Then they brought in a Rwandan language expert. The prosecutor said 'There is evidence that on 19 April 1994, the accused told the crowd to fight the Inkontanyi and kill the Inyenzi. The word Inyenzi means cockroach but does it not also mean Tutsi?'. The linguist said 'I don't know. Inyenzi was a term developed in 1963, when the first group of Tutsi exile guerrillas called themselves Inyenzi. So the speaker might have meant that.' The Prosecutor asked, 'Could it not be that one of the meanings of the word Inkontanyi might be Tutsi?'. He replied 'You would have to know the context, and who was present, to know whether or not he said it to mean Tutsi and whether or not it was understood to mean Tutsi'.
The prosecutor got very frustrated with him, after all he was a prosecution witness, and said 'Perhaps you could take off your academic, linguist hat for a moment and speak to us as a Rwandan. If you were at a meeting on 19 April 1994 and you heard the speaker say 'Inyenzi' or 'Inkotanyi' is it not possible that you would have thought that he meant Tutsis?'. And the linguist said 'Well, I was not there. This is 1997 and that was 1994 and had I been there and had I heard it, were you to ask me what I had heard when I was there, I might be able to help you'. There was a kind of sigh in the room. Even the judges began to look out of the window. And then he said 'I don't think I can help you very much, maybe you could ask > me some more questions'. And they said 'That's fine, you have been very helpful'. In other words go away.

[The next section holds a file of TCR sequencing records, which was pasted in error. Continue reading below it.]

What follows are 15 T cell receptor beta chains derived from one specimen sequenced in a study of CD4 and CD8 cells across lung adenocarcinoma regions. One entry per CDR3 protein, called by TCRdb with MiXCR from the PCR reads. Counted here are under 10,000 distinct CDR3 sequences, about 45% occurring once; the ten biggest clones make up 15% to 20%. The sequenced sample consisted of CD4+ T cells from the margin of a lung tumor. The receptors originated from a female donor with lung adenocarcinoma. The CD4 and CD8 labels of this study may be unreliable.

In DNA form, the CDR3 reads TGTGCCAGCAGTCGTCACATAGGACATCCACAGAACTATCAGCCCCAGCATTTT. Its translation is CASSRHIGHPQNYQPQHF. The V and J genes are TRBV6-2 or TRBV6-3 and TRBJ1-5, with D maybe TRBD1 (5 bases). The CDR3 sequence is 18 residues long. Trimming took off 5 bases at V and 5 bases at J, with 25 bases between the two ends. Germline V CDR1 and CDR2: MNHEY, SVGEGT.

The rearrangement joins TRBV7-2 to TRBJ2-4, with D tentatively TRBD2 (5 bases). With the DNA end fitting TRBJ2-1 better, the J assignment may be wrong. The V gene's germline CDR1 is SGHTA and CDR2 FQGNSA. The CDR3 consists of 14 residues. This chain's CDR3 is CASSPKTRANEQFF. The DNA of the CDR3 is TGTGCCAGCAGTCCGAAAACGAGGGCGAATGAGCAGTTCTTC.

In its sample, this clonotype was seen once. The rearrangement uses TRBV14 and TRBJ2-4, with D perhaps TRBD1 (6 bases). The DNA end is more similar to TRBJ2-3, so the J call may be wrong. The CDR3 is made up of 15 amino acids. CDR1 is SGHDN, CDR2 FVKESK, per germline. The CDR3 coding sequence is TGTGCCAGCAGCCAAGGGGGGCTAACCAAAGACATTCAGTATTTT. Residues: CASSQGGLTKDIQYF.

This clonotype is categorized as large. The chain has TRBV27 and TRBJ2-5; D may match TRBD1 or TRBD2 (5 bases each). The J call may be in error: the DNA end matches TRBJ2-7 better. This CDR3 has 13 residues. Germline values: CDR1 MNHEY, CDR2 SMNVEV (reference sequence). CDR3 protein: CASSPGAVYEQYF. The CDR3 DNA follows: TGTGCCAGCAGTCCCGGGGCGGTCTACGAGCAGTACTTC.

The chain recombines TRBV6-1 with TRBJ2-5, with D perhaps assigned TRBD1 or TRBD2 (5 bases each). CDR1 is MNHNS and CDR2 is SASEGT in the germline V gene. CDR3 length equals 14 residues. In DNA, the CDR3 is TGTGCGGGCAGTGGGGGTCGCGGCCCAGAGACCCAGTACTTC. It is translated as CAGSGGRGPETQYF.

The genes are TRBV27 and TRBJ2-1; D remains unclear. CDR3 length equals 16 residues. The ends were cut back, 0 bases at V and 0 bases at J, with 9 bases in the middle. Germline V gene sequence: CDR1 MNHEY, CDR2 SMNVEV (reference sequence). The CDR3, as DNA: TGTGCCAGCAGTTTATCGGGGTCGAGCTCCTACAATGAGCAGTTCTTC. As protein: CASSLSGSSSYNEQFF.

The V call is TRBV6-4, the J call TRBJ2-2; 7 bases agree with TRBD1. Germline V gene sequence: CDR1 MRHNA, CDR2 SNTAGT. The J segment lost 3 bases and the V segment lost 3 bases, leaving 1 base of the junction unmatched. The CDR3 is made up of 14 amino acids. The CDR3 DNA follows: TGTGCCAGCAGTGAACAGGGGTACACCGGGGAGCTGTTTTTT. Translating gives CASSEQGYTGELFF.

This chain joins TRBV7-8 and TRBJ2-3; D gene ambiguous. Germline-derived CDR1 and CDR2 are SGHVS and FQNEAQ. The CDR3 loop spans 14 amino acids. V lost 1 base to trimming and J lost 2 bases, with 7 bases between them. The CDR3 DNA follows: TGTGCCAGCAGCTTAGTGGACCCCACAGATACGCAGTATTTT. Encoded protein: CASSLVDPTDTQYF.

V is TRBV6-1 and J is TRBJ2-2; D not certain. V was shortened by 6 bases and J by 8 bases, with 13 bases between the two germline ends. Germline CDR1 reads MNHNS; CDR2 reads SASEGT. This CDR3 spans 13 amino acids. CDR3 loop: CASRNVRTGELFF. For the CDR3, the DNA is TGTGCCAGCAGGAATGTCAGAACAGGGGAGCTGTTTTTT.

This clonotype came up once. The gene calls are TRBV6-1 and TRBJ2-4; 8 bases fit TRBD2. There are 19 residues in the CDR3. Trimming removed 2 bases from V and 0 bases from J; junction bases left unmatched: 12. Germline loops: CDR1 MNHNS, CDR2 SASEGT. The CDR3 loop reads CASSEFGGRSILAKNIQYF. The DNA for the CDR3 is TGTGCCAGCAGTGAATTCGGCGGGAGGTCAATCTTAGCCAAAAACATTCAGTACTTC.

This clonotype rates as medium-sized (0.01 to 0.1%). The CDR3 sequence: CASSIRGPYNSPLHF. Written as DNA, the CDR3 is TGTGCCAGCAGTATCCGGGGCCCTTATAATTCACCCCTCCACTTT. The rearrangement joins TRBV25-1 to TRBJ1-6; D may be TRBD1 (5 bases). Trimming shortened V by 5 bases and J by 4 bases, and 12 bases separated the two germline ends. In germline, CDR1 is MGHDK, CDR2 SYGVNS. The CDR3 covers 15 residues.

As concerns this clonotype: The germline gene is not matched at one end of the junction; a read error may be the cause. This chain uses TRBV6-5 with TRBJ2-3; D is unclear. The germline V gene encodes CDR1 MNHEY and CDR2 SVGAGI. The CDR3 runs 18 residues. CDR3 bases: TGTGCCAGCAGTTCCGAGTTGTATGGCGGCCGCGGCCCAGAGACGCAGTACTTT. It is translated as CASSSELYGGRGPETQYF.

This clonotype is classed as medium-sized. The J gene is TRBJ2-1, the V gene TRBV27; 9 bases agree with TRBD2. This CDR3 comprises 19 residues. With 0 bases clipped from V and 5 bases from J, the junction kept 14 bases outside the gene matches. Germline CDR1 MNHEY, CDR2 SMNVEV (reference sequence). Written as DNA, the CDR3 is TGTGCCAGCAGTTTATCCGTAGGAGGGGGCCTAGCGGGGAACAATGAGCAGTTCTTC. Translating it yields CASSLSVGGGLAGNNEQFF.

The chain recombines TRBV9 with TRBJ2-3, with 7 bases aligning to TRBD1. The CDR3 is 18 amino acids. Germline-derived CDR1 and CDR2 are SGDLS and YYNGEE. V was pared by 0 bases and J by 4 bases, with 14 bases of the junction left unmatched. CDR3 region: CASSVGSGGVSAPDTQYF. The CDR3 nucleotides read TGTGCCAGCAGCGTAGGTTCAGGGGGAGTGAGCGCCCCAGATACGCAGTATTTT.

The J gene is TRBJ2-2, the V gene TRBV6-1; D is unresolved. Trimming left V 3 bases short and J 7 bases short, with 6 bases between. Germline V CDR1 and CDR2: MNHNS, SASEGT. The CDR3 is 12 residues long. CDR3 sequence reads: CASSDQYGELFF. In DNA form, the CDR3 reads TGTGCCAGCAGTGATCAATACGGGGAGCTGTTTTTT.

Anyone who reads about this case will be told that there was this hateful racist propaganda. Maybe there was, but be very careful. There is no persuasive evidence that Akayesu said 'I want you to kill all the Tutsis'. We do not even know if he was at the 19 April meeting. Nobody is able to say what he did or what he said. What the experts are able to do, since they are brilliant at interpreting language, is to say he meant Tutsis based on hearsay evidence. That is the kind of ugly situation the tribunal is getting itself into.